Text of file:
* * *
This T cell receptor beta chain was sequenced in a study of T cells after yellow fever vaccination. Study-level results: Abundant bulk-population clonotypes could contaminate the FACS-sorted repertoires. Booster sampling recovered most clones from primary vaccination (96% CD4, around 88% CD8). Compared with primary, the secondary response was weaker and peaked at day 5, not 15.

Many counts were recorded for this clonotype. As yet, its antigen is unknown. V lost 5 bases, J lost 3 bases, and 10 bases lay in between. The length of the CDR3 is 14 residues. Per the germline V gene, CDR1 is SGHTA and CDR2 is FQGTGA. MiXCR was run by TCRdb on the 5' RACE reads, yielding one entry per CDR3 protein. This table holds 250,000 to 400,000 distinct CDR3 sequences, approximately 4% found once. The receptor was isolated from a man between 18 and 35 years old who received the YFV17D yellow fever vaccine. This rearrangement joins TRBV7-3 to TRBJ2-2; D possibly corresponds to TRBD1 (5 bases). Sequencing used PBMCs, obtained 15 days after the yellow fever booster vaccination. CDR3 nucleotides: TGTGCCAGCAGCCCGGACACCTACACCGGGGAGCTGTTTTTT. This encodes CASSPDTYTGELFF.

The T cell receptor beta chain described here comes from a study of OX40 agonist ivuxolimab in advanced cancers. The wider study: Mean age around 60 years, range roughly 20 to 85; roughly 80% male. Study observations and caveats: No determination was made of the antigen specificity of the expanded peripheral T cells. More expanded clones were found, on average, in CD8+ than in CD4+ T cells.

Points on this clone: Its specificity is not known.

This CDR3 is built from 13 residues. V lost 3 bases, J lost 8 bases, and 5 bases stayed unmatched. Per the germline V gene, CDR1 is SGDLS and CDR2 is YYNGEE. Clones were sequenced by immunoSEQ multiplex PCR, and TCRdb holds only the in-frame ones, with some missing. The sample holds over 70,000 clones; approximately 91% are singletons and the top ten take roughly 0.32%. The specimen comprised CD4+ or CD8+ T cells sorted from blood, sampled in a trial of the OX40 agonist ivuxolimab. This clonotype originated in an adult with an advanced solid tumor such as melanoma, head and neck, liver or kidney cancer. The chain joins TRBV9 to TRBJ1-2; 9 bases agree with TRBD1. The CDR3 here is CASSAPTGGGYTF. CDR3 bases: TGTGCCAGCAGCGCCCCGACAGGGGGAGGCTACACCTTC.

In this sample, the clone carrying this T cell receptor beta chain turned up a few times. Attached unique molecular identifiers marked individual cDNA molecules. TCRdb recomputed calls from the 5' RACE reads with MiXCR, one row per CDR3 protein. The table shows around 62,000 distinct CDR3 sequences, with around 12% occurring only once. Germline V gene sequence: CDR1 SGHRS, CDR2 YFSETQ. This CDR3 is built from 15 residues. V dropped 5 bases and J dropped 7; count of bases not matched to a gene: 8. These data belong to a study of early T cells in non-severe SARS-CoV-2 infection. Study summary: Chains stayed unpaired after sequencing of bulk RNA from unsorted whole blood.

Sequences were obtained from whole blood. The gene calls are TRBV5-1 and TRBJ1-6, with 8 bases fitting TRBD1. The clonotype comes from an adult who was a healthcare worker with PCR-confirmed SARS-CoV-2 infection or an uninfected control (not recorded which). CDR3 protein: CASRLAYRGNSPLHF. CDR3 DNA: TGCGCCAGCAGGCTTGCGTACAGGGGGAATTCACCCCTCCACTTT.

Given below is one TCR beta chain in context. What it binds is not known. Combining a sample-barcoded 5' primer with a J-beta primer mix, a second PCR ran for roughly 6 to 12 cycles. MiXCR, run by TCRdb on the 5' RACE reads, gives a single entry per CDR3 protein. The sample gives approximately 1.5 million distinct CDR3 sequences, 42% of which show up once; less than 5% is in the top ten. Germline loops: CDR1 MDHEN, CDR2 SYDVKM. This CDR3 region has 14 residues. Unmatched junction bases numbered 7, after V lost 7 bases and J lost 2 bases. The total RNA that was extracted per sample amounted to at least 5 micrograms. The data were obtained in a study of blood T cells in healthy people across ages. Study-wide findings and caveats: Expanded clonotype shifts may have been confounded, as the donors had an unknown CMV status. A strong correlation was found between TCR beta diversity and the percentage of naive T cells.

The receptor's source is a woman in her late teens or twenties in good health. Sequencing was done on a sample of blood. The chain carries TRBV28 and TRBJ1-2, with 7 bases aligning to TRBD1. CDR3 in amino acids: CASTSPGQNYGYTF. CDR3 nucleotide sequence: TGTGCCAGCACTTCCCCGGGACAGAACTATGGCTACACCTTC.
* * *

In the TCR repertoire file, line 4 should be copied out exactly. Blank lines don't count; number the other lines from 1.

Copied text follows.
Points on this clone: Its specificity is not known.